The story perfectly captures Asaf's transition from a love of objects to a thirst for knowledge that goes beyond physical...

THE ARTIFACTS

This beautiful, resonant story about the way we leave behind childish things (but never really abandon them) delivers a specific, potent experience unusual even for the best iPad apps.

Asaf, a bespectacled boy who is turning 13, is obsessed with art and antiques, and they soon clutter his room. When his family moves, his parents take the opportunity to remove the clutter and urge Asaf to keep a neat space. In true teenage fashion, Asaf wallows in grief and drama over the change, but in time he learns that his growing mind can store more objects (albeit imaginary) and ideas than the biggest bedroom ever could. The evocative, painted artwork throughout the story is dark and moody, which makes the occasional flashes of humor all the more enjoyable. At one point, Asaf imagines a ramshackle cottage surrounded by fearsome bears... and one silly chicken, standing upright. He ends up writing a short story featuring the clucking creature. Interactive features enhance the story rather than distract from it. A sink pours out hot and cold words from two faucets instead of water ("Interest" / "Worry"; "Pleasure" / "Contempt"). A clothesline of wiggling shadows hangs across Asaf's bedroom. "He stepped on shadows to snag them... then strung them across his ceiling with imaginary pegs and imaginary twine." Touching the shadows makes them spookily float toward the reader and disappear.

The story perfectly captures Asaf's transition from a love of objects to a thirst for knowledge that goes beyond physical things. The app shows a remarkable sensitivity to this volatile moment and does it with style and grace. (iPad storybook app. 8-13)

Pub Date: Dec. 8, 2011

ISBN: N/A

Page Count: -

Publisher: Slap Happy Larry

Review Posted Online: Feb. 14, 2012

Kirkus Reviews Issue: March 1, 2012

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Readers can still rely on this series to bring laughs.

WRECKING BALL

From the Diary of a Wimpy Kid series , Vol. 14

The Heffley family’s house undergoes a disastrous attempt at home improvement.

When Great Aunt Reba dies, she leaves some money to the family. Greg’s mom calls a family meeting to determine what to do with their share, proposing home improvements and then overruling the family’s cartoonish wish lists and instead pushing for an addition to the kitchen. Before bringing in the construction crew, the Heffleys attempt to do minor maintenance and repairs themselves—during which Greg fails at the work in various slapstick scenes. Once the professionals are brought in, the problems keep getting worse: angry neighbors, terrifying problems in walls, and—most serious—civil permitting issues that put the kibosh on what work’s been done. Left with only enough inheritance to patch and repair the exterior of the house—and with the school’s dismal standardized test scores as a final straw—Greg’s mom steers the family toward moving, opening up house-hunting and house-selling storylines (and devastating loyal Rowley, who doesn’t want to lose his best friend). While Greg’s positive about the move, he’s not completely uncaring about Rowley’s action. (And of course, Greg himself is not as unaffected as he wishes.) The gags include effectively placed callbacks to seemingly incidental events (the “stress lizard” brought in on testing day is particularly funny) and a lampoon of after-school-special–style problem books. Just when it seems that the Heffleys really will move, a new sequence of chaotic trouble and property destruction heralds a return to the status quo. Whew.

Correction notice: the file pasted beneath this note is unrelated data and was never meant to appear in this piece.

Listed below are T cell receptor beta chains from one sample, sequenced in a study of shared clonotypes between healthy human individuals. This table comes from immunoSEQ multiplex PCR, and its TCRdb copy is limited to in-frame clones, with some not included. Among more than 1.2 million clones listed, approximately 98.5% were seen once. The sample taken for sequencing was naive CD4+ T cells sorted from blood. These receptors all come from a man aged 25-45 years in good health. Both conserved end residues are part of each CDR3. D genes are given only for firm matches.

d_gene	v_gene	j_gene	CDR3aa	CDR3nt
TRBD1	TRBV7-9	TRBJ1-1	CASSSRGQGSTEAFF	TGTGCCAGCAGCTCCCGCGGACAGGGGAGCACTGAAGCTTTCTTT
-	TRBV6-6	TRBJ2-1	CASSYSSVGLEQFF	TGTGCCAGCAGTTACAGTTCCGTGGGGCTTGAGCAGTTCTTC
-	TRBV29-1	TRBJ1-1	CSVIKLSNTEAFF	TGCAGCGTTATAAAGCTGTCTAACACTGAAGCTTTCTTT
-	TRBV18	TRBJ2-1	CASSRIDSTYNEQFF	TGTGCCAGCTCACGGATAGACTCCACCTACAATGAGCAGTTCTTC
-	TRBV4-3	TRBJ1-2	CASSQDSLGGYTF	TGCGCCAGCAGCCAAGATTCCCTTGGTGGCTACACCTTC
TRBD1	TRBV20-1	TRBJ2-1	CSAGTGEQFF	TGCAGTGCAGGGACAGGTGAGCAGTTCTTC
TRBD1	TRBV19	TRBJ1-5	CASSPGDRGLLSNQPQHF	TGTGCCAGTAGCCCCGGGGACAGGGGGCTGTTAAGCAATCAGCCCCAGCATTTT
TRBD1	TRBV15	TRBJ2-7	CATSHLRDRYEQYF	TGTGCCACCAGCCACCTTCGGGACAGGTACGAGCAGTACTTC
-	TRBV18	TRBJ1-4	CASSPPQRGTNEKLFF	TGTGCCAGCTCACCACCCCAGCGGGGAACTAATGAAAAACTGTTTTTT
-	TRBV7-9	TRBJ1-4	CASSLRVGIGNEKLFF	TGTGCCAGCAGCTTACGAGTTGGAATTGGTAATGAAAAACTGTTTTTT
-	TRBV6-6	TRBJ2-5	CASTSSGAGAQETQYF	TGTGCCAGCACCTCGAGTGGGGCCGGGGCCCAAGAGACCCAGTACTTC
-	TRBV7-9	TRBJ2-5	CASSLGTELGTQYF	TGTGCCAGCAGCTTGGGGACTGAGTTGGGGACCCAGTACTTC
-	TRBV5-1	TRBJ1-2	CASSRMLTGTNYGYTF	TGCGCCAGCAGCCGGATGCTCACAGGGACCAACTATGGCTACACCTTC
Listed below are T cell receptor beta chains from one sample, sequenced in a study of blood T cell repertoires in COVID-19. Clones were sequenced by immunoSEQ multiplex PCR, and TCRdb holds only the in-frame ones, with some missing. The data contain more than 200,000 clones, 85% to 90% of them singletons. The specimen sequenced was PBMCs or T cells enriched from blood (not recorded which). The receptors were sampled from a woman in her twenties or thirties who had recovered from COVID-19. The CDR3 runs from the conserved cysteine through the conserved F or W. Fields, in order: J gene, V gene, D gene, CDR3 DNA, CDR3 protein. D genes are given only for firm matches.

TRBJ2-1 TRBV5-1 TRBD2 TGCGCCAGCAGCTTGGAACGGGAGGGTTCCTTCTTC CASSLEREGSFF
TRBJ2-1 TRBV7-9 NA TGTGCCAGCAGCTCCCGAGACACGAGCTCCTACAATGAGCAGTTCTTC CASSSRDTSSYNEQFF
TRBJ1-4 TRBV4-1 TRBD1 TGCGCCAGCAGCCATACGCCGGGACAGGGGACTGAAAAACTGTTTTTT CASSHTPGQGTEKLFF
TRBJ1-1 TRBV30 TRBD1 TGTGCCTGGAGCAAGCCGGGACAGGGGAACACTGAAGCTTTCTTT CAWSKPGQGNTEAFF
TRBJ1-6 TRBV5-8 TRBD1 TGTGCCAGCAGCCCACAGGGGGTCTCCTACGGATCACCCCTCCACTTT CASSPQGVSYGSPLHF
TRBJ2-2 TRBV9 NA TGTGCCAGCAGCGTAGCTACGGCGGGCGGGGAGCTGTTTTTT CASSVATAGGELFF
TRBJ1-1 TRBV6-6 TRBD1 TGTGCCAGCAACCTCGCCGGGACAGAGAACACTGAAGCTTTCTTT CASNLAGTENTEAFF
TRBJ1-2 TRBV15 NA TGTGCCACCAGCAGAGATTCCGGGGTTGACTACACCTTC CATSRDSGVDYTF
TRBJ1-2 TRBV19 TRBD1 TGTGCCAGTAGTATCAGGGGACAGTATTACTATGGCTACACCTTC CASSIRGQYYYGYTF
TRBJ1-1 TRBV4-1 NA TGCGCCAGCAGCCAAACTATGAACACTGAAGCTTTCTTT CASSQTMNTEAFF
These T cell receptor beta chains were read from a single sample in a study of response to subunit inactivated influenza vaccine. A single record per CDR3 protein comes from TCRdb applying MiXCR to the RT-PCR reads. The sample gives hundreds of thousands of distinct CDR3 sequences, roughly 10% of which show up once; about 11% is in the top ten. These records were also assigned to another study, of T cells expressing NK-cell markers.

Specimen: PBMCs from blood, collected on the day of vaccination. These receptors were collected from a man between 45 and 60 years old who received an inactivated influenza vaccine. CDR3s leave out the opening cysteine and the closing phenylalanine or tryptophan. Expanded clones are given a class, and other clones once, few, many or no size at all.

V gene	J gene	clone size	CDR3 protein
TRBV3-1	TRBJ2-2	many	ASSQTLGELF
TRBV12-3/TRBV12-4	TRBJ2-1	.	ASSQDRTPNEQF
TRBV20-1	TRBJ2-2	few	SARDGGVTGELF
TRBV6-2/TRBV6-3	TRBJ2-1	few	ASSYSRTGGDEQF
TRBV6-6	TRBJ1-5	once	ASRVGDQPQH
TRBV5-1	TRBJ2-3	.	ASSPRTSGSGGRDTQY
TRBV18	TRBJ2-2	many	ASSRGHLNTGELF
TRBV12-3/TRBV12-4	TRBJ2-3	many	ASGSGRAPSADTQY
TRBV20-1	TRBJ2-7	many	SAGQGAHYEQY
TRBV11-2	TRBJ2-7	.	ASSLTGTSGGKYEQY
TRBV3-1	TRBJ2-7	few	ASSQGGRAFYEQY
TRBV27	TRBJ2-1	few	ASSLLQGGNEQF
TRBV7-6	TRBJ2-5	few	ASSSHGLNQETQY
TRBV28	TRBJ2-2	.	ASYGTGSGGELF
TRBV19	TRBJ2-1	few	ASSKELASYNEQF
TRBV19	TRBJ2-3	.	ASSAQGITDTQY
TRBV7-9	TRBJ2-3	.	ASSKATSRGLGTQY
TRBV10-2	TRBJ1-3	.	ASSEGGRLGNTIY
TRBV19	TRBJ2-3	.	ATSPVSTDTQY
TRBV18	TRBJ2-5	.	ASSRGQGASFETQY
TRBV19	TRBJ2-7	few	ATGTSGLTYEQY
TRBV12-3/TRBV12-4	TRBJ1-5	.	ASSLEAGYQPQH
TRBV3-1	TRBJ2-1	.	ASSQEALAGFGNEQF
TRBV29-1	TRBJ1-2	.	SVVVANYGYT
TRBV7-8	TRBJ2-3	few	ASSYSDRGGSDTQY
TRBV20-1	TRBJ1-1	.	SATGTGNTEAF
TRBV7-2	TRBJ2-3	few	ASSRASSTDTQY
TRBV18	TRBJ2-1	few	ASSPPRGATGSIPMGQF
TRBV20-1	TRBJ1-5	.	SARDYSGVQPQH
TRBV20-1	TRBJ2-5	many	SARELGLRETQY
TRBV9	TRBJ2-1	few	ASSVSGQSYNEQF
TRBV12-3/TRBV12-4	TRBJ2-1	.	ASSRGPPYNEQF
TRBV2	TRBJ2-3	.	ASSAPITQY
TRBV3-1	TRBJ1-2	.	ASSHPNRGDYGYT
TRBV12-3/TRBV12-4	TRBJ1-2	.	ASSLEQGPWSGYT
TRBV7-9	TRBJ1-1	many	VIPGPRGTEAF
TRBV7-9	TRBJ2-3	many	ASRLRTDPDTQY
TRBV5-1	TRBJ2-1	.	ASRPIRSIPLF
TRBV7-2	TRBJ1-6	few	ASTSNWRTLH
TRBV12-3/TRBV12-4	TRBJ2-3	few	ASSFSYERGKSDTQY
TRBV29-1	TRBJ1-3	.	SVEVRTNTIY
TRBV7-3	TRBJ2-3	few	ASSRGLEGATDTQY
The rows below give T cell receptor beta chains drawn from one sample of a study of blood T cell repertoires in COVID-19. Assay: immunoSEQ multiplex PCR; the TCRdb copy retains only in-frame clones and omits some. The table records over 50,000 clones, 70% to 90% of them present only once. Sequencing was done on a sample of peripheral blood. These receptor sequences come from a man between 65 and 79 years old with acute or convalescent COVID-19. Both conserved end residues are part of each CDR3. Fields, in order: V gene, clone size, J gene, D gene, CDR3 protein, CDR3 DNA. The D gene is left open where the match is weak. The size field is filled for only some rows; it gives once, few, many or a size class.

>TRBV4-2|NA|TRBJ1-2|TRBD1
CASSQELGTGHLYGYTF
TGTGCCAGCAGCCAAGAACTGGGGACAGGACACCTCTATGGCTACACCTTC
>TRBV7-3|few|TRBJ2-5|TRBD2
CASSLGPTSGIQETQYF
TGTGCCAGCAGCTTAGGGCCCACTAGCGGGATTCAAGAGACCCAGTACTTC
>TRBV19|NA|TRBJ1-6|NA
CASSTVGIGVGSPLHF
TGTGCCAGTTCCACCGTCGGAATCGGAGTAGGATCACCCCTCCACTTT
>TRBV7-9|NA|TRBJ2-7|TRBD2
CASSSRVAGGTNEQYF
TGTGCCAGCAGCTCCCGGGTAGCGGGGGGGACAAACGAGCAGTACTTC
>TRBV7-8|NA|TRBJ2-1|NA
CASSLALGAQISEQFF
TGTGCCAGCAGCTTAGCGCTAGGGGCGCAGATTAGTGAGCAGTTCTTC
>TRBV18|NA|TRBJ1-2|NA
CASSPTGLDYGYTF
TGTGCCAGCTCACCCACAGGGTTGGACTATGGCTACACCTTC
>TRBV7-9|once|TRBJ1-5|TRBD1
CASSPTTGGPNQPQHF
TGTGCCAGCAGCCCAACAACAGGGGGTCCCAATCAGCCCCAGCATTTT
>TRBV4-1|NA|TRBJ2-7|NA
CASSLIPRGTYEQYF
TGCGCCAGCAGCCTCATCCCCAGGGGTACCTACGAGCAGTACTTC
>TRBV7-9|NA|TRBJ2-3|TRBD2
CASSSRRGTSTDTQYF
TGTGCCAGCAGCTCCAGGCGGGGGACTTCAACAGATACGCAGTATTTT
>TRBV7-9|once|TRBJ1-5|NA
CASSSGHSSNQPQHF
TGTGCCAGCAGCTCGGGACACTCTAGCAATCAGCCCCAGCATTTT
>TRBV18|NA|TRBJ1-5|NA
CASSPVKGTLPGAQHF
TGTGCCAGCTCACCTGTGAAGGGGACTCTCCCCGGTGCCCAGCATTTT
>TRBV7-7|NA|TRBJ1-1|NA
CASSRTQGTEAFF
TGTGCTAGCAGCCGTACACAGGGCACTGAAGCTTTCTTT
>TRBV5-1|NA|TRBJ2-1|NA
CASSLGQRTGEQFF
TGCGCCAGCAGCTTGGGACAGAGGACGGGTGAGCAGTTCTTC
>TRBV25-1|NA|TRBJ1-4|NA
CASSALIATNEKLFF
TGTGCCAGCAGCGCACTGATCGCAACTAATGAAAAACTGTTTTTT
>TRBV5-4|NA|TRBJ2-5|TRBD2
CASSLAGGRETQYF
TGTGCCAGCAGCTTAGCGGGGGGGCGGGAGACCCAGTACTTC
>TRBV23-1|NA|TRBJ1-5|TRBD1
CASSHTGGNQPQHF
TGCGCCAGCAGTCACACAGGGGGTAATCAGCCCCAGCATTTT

Readers can still rely on this series to bring laughs. (Graphic/fiction hybrid. 8-12)

Pub Date: Nov. 5, 2019

ISBN: 978-1-4197-3903-3

Page Count: 224

Publisher: Amulet/Abrams

Review Posted Online: Nov. 19, 2019

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Good Guys and Bad get just deserts in the end, and Stanley gets plenty of opportunities to display pluck and valor in this...

HOLES

Sentenced to a brutal juvenile detention camp for a crime he didn't commit, a wimpy teenager turns four generations of bad family luck around in this sunburnt tale of courage, obsession, and buried treasure from Sachar (Wayside School Gets a Little Stranger, 1995, etc.).

Driven mad by the murder of her black beau, a schoolteacher turns on the once-friendly, verdant town of Green Lake, Texas, becomes feared bandit Kissin' Kate Barlow, and dies, laughing, without revealing where she buried her stash. A century of rainless years later, lake and town are memories—but, with the involuntary help of gangs of juvenile offenders, the last descendant of the last residents is still digging. Enter Stanley Yelnats IV, great-grandson of one of Kissin' Kate's victims and the latest to fall to the family curse of being in the wrong place at the wrong time; under the direction of The Warden, a woman with rattlesnake venom polish on her long nails, Stanley and each of his fellow inmates dig a hole a day in the rock-hard lake bed. Weeks of punishing labor later, Stanley digs up a clue, but is canny enough to conceal the information of which hole it came from. Through flashbacks, Sachar weaves a complex net of hidden relationships and well-timed revelations as he puts his slightly larger-than-life characters under a sun so punishing that readers will be reaching for water bottles.

Good Guys and Bad get just deserts in the end, and Stanley gets plenty of opportunities to display pluck and valor in this rugged, engrossing adventure. (Fiction. 9-13)

Pub Date: Sept. 1, 1998

ISBN: 978-0-374-33265-5

Page Count: 233

Publisher: Farrar, Straus and Giroux

Review Posted Online: May 20, 2010

Kirkus Reviews Issue: June 15, 2000

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